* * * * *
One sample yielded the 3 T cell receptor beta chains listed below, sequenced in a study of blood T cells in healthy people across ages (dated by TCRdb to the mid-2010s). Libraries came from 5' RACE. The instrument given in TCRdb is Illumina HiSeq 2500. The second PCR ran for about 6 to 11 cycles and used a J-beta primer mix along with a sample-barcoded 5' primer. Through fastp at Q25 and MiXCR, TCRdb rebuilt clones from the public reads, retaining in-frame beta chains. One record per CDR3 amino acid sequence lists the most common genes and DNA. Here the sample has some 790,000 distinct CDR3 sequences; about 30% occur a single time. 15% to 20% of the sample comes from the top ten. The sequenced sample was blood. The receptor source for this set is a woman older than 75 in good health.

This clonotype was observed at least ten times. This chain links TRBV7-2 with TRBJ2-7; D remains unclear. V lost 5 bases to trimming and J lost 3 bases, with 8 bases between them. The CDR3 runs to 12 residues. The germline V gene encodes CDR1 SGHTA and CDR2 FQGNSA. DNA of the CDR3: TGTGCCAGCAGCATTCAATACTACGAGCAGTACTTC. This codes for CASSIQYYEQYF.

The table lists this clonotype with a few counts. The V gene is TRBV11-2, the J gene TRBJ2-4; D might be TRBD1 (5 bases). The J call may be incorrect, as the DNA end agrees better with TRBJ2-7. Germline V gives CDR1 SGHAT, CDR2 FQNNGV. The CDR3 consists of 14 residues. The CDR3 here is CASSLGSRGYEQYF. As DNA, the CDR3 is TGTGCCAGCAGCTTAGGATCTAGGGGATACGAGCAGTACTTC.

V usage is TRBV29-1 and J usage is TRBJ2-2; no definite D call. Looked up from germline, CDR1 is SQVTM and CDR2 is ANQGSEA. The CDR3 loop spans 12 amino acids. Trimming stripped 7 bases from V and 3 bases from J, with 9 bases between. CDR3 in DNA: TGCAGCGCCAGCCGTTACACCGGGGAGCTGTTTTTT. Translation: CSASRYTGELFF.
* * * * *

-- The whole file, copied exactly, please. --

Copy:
One sample yielded the 3 T cell receptor beta chains listed below, sequenced in a study of blood T cells in healthy people across ages (dated by TCRdb to the mid-2010s). Libraries came from 5' RACE. The instrument given in TCRdb is Illumina HiSeq 2500. The second PCR ran for about 6 to 11 cycles and used a J-beta primer mix along with a sample-barcoded 5' primer. Through fastp at Q25 and MiXCR, TCRdb rebuilt clones from the public reads, retaining in-frame beta chains. One record per CDR3 amino acid sequence lists the most common genes and DNA. Here the sample has some 790,000 distinct CDR3 sequences; about 30% occur a single time. 15% to 20% of the sample comes from the top ten. The sequenced sample was blood. The receptor source for this set is a woman older than 75 in good health.

This clonotype was observed at least ten times. This chain links TRBV7-2 with TRBJ2-7; D remains unclear. V lost 5 bases to trimming and J lost 3 bases, with 8 bases between them. The CDR3 runs to 12 residues. The germline V gene encodes CDR1 SGHTA and CDR2 FQGNSA. DNA of the CDR3: TGTGCCAGCAGCATTCAATACTACGAGCAGTACTTC. This codes for CASSIQYYEQYF.

The table lists this clonotype with a few counts. The V gene is TRBV11-2, the J gene TRBJ2-4; D might be TRBD1 (5 bases). The J call may be incorrect, as the DNA end agrees better with TRBJ2-7. Germline V gives CDR1 SGHAT, CDR2 FQNNGV. The CDR3 consists of 14 residues. The CDR3 here is CASSLGSRGYEQYF. As DNA, the CDR3 is TGTGCCAGCAGCTTAGGATCTAGGGGATACGAGCAGTACTTC.

V usage is TRBV29-1 and J usage is TRBJ2-2; no definite D call. Looked up from germline, CDR1 is SQVTM and CDR2 is ANQGSEA. The CDR3 loop spans 12 amino acids. Trimming stripped 7 bases from V and 3 bases from J, with 9 bases between. CDR3 in DNA: TGCAGCGCCAGCCGTTACACCGGGGAGCTGTTTTTT. Translation: CSASRYTGELFF.